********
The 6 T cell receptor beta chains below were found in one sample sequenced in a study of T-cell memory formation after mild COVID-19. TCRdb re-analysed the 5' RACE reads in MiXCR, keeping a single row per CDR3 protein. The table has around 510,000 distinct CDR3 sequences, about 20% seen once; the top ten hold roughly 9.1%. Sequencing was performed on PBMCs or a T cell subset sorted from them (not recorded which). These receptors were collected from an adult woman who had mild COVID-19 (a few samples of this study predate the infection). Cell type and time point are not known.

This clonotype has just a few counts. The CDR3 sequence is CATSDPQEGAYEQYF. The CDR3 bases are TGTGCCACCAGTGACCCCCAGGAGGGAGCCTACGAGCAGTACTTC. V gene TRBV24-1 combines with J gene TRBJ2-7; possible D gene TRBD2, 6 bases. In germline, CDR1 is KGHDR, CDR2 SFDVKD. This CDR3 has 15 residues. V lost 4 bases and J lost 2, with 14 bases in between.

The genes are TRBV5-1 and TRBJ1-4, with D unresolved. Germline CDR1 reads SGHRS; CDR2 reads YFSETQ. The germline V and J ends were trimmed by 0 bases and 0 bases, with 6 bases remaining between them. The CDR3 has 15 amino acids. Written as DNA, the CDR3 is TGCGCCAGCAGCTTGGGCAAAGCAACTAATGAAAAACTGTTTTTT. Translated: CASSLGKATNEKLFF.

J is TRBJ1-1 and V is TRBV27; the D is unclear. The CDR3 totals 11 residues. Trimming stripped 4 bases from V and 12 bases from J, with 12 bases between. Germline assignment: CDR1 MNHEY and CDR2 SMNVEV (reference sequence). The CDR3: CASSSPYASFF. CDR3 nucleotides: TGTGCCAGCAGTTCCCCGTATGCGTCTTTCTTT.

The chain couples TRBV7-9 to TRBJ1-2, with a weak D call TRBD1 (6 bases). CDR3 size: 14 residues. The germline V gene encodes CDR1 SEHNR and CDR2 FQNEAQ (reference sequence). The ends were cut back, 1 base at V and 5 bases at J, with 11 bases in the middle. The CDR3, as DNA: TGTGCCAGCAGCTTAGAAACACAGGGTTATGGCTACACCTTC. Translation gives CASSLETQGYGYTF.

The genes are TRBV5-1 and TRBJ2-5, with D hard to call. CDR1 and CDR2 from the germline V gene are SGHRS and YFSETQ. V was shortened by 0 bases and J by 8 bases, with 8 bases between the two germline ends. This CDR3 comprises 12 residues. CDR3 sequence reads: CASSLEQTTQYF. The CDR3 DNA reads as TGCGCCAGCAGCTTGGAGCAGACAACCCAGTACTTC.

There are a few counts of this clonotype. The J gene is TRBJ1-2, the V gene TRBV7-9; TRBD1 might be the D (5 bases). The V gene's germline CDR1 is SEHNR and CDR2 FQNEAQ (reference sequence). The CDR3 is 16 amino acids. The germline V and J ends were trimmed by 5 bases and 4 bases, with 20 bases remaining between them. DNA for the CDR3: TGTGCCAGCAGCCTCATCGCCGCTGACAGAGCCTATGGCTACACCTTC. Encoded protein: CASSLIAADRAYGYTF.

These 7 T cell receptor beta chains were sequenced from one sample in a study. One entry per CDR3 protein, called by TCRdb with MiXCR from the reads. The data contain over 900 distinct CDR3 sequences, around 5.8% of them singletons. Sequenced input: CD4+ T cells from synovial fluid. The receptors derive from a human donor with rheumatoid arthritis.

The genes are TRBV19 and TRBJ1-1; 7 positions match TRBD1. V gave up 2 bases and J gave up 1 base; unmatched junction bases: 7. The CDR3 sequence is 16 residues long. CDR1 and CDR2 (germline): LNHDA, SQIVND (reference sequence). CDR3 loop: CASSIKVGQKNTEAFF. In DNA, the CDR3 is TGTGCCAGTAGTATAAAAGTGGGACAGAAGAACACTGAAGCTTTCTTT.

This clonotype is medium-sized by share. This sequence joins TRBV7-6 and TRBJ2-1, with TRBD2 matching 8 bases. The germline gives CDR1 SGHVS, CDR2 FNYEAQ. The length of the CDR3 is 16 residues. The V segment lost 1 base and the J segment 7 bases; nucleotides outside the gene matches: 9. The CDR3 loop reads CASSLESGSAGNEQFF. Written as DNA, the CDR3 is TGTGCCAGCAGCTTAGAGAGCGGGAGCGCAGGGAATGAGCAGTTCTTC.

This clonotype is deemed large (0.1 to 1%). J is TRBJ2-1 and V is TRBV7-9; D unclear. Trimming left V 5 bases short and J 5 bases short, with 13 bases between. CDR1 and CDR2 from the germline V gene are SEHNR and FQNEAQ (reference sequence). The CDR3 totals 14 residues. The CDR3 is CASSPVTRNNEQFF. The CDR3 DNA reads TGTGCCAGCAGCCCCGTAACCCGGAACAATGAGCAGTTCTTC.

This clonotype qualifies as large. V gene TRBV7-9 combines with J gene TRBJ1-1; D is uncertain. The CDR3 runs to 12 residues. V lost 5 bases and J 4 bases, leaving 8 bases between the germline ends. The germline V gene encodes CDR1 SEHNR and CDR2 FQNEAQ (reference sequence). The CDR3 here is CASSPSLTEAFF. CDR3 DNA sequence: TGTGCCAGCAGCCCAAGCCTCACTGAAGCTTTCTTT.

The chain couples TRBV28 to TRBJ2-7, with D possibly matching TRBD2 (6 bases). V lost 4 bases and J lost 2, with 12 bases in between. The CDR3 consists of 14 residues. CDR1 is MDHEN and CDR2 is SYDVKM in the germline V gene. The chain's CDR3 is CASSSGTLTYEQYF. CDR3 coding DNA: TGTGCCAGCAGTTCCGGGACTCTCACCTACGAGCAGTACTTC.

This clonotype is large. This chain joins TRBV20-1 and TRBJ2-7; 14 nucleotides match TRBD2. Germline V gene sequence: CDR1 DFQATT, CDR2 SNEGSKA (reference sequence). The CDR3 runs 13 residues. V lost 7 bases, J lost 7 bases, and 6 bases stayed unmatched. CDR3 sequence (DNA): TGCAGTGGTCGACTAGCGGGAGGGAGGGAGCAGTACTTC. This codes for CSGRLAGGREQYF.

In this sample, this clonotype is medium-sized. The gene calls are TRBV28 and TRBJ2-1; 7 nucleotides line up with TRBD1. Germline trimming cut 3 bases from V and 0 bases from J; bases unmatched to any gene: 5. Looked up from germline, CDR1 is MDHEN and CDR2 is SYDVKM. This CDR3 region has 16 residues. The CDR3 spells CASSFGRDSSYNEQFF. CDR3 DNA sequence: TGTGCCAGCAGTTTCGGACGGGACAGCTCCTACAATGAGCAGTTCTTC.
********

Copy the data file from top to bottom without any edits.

The 6 T cell receptor beta chains below were found in one sample sequenced in a study of T-cell memory formation after mild COVID-19. TCRdb re-analysed the 5' RACE reads in MiXCR, keeping a single row per CDR3 protein. The table has around 510,000 distinct CDR3 sequences, about 20% seen once; the top ten hold roughly 9.1%. Sequencing was performed on PBMCs or a T cell subset sorted from them (not recorded which). These receptors were collected from an adult woman who had mild COVID-19 (a few samples of this study predate the infection). Cell type and time point are not known.

This clonotype has just a few counts. The CDR3 sequence is CATSDPQEGAYEQYF. The CDR3 bases are TGTGCCACCAGTGACCCCCAGGAGGGAGCCTACGAGCAGTACTTC. V gene TRBV24-1 combines with J gene TRBJ2-7; possible D gene TRBD2, 6 bases. In germline, CDR1 is KGHDR, CDR2 SFDVKD. This CDR3 has 15 residues. V lost 4 bases and J lost 2, with 14 bases in between.

The genes are TRBV5-1 and TRBJ1-4, with D unresolved. Germline CDR1 reads SGHRS; CDR2 reads YFSETQ. The germline V and J ends were trimmed by 0 bases and 0 bases, with 6 bases remaining between them. The CDR3 has 15 amino acids. Written as DNA, the CDR3 is TGCGCCAGCAGCTTGGGCAAAGCAACTAATGAAAAACTGTTTTTT. Translated: CASSLGKATNEKLFF.

J is TRBJ1-1 and V is TRBV27; the D is unclear. The CDR3 totals 11 residues. Trimming stripped 4 bases from V and 12 bases from J, with 12 bases between. Germline assignment: CDR1 MNHEY and CDR2 SMNVEV (reference sequence). The CDR3: CASSSPYASFF. CDR3 nucleotides: TGTGCCAGCAGTTCCCCGTATGCGTCTTTCTTT.

The chain couples TRBV7-9 to TRBJ1-2, with a weak D call TRBD1 (6 bases). CDR3 size: 14 residues. The germline V gene encodes CDR1 SEHNR and CDR2 FQNEAQ (reference sequence). The ends were cut back, 1 base at V and 5 bases at J, with 11 bases in the middle. The CDR3, as DNA: TGTGCCAGCAGCTTAGAAACACAGGGTTATGGCTACACCTTC. Translation gives CASSLETQGYGYTF.

The genes are TRBV5-1 and TRBJ2-5, with D hard to call. CDR1 and CDR2 from the germline V gene are SGHRS and YFSETQ. V was shortened by 0 bases and J by 8 bases, with 8 bases between the two germline ends. This CDR3 comprises 12 residues. CDR3 sequence reads: CASSLEQTTQYF. The CDR3 DNA reads as TGCGCCAGCAGCTTGGAGCAGACAACCCAGTACTTC.

There are a few counts of this clonotype. The J gene is TRBJ1-2, the V gene TRBV7-9; TRBD1 might be the D (5 bases). The V gene's germline CDR1 is SEHNR and CDR2 FQNEAQ (reference sequence). The CDR3 is 16 amino acids. The germline V and J ends were trimmed by 5 bases and 4 bases, with 20 bases remaining between them. DNA for the CDR3: TGTGCCAGCAGCCTCATCGCCGCTGACAGAGCCTATGGCTACACCTTC. Encoded protein: CASSLIAADRAYGYTF.

These 7 T cell receptor beta chains were sequenced from one sample in a study. One entry per CDR3 protein, called by TCRdb with MiXCR from the reads. The data contain over 900 distinct CDR3 sequences, around 5.8% of them singletons. Sequenced input: CD4+ T cells from synovial fluid. The receptors derive from a human donor with rheumatoid arthritis.

The genes are TRBV19 and TRBJ1-1; 7 positions match TRBD1. V gave up 2 bases and J gave up 1 base; unmatched junction bases: 7. The CDR3 sequence is 16 residues long. CDR1 and CDR2 (germline): LNHDA, SQIVND (reference sequence). CDR3 loop: CASSIKVGQKNTEAFF. In DNA, the CDR3 is TGTGCCAGTAGTATAAAAGTGGGACAGAAGAACACTGAAGCTTTCTTT.

This clonotype is medium-sized by share. This sequence joins TRBV7-6 and TRBJ2-1, with TRBD2 matching 8 bases. The germline gives CDR1 SGHVS, CDR2 FNYEAQ. The length of the CDR3 is 16 residues. The V segment lost 1 base and the J segment 7 bases; nucleotides outside the gene matches: 9. The CDR3 loop reads CASSLESGSAGNEQFF. Written as DNA, the CDR3 is TGTGCCAGCAGCTTAGAGAGCGGGAGCGCAGGGAATGAGCAGTTCTTC.

This clonotype is deemed large (0.1 to 1%). J is TRBJ2-1 and V is TRBV7-9; D unclear. Trimming left V 5 bases short and J 5 bases short, with 13 bases between. CDR1 and CDR2 from the germline V gene are SEHNR and FQNEAQ (reference sequence). The CDR3 totals 14 residues. The CDR3 is CASSPVTRNNEQFF. The CDR3 DNA reads TGTGCCAGCAGCCCCGTAACCCGGAACAATGAGCAGTTCTTC.

This clonotype qualifies as large. V gene TRBV7-9 combines with J gene TRBJ1-1; D is uncertain. The CDR3 runs to 12 residues. V lost 5 bases and J 4 bases, leaving 8 bases between the germline ends. The germline V gene encodes CDR1 SEHNR and CDR2 FQNEAQ (reference sequence). The CDR3 here is CASSPSLTEAFF. CDR3 DNA sequence: TGTGCCAGCAGCCCAAGCCTCACTGAAGCTTTCTTT.

The chain couples TRBV28 to TRBJ2-7, with D possibly matching TRBD2 (6 bases). V lost 4 bases and J lost 2, with 12 bases in between. The CDR3 consists of 14 residues. CDR1 is MDHEN and CDR2 is SYDVKM in the germline V gene. The chain's CDR3 is CASSSGTLTYEQYF. CDR3 coding DNA: TGTGCCAGCAGTTCCGGGACTCTCACCTACGAGCAGTACTTC.

This clonotype is large. This chain joins TRBV20-1 and TRBJ2-7; 14 nucleotides match TRBD2. Germline V gene sequence: CDR1 DFQATT, CDR2 SNEGSKA (reference sequence). The CDR3 runs 13 residues. V lost 7 bases, J lost 7 bases, and 6 bases stayed unmatched. CDR3 sequence (DNA): TGCAGTGGTCGACTAGCGGGAGGGAGGGAGCAGTACTTC. This codes for CSGRLAGGREQYF.

In this sample, this clonotype is medium-sized. The gene calls are TRBV28 and TRBJ2-1; 7 nucleotides line up with TRBD1. Germline trimming cut 3 bases from V and 0 bases from J; bases unmatched to any gene: 5. Looked up from germline, CDR1 is MDHEN and CDR2 is SYDVKM. This CDR3 region has 16 residues. The CDR3 spells CASSFGRDSSYNEQFF. CDR3 DNA sequence: TGTGCCAGCAGTTTCGGACGGGACAGCTCCTACAATGAGCAGTTCTTC.